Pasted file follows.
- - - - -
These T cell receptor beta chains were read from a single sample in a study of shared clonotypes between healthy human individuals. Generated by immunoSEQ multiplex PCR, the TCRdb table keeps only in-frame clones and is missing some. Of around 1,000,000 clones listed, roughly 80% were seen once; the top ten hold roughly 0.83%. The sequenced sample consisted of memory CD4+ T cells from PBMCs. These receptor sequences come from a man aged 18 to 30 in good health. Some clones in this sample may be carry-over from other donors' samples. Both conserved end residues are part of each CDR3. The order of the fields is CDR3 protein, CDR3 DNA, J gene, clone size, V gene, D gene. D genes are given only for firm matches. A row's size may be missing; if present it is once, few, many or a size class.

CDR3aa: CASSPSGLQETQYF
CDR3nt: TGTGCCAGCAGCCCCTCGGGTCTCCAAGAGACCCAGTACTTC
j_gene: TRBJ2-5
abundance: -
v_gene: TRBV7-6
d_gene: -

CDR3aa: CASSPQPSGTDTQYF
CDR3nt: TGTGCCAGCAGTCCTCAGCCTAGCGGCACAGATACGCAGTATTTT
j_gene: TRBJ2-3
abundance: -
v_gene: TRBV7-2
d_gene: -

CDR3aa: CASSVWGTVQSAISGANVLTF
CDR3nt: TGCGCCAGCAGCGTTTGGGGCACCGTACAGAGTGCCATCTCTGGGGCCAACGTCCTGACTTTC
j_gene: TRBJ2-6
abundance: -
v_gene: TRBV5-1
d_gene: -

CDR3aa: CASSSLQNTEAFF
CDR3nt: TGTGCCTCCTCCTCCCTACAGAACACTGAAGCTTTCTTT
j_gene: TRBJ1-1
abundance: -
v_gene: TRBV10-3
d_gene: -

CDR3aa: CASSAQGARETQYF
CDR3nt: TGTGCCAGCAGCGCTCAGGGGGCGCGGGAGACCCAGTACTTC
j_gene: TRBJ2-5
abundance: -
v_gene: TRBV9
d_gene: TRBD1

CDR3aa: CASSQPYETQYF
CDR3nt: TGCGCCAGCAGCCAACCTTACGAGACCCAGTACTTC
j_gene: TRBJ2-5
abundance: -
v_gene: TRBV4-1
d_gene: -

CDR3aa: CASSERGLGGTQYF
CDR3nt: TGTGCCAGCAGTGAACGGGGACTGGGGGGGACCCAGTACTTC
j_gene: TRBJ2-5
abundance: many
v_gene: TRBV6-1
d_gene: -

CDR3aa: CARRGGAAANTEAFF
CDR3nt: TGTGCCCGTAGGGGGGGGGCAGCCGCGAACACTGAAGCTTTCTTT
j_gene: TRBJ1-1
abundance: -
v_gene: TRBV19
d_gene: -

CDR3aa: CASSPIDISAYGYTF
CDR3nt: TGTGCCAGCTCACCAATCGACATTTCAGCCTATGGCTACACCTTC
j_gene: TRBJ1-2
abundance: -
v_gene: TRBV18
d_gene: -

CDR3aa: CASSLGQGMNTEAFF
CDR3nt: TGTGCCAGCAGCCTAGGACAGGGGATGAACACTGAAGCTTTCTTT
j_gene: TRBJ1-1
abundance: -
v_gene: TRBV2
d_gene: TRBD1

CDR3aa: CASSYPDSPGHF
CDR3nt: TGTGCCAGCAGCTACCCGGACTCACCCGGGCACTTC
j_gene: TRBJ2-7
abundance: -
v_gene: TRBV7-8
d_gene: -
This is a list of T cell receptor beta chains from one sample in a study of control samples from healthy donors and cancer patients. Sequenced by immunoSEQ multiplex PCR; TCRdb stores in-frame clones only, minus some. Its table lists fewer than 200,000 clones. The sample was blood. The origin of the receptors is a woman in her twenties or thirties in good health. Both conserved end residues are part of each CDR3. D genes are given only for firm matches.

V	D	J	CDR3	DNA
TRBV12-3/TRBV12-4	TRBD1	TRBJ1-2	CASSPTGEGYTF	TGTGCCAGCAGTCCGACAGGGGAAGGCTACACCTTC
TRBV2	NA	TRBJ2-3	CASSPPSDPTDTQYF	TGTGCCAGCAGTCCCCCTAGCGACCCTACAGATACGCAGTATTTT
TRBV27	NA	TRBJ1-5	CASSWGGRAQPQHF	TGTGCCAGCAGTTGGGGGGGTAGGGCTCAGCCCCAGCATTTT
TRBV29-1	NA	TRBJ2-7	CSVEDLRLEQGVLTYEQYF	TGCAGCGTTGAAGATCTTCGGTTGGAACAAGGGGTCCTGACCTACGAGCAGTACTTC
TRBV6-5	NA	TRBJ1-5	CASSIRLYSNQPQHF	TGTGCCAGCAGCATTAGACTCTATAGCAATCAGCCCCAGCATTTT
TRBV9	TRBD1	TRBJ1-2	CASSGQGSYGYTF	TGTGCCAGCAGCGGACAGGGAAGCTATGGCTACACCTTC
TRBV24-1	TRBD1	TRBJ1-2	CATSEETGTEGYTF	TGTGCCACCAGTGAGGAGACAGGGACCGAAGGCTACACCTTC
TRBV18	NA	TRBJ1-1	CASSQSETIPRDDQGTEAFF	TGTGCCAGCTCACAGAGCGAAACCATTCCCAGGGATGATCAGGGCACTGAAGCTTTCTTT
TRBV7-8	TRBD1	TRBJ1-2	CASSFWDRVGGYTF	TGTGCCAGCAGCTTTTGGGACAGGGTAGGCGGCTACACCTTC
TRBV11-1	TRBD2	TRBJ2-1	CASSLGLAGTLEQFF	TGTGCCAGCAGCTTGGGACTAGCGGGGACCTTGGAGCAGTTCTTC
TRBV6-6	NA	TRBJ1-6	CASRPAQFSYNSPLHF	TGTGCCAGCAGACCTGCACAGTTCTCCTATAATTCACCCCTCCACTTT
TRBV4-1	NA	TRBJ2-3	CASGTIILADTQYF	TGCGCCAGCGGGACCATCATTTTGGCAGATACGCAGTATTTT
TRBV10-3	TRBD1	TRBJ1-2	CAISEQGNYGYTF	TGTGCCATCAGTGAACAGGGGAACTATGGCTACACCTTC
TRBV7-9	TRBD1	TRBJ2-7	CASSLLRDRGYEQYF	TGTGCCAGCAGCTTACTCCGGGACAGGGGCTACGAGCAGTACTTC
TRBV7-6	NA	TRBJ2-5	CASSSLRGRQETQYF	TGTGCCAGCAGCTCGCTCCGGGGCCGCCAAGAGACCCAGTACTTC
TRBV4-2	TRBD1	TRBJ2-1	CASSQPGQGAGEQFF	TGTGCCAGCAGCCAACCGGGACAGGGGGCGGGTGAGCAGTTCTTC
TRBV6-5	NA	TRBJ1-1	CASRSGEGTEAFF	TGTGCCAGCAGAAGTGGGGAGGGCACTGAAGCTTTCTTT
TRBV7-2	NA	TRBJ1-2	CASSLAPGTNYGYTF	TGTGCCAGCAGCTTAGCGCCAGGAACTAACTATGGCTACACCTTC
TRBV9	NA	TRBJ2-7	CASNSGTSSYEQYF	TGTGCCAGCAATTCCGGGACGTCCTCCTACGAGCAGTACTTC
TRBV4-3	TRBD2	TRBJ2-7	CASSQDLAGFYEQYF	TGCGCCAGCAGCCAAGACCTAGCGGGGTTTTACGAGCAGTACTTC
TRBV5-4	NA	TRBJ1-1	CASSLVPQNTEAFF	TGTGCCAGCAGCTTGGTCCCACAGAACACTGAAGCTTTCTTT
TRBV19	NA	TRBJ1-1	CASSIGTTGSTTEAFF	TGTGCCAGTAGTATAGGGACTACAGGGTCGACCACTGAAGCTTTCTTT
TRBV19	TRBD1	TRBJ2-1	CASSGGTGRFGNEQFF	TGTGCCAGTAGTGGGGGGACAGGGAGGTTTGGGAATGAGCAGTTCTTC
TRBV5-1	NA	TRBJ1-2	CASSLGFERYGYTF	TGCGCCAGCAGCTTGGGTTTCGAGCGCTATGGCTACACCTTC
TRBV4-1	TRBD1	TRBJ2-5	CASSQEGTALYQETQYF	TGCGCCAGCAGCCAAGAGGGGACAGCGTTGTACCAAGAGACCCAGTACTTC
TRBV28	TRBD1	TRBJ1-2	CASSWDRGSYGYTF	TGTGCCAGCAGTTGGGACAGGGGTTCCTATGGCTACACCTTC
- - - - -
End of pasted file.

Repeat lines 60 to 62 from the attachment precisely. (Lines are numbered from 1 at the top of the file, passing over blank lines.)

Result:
v_gene: TRBV2
d_gene: TRBD1

CDR3aa: CASSYPDSPGHF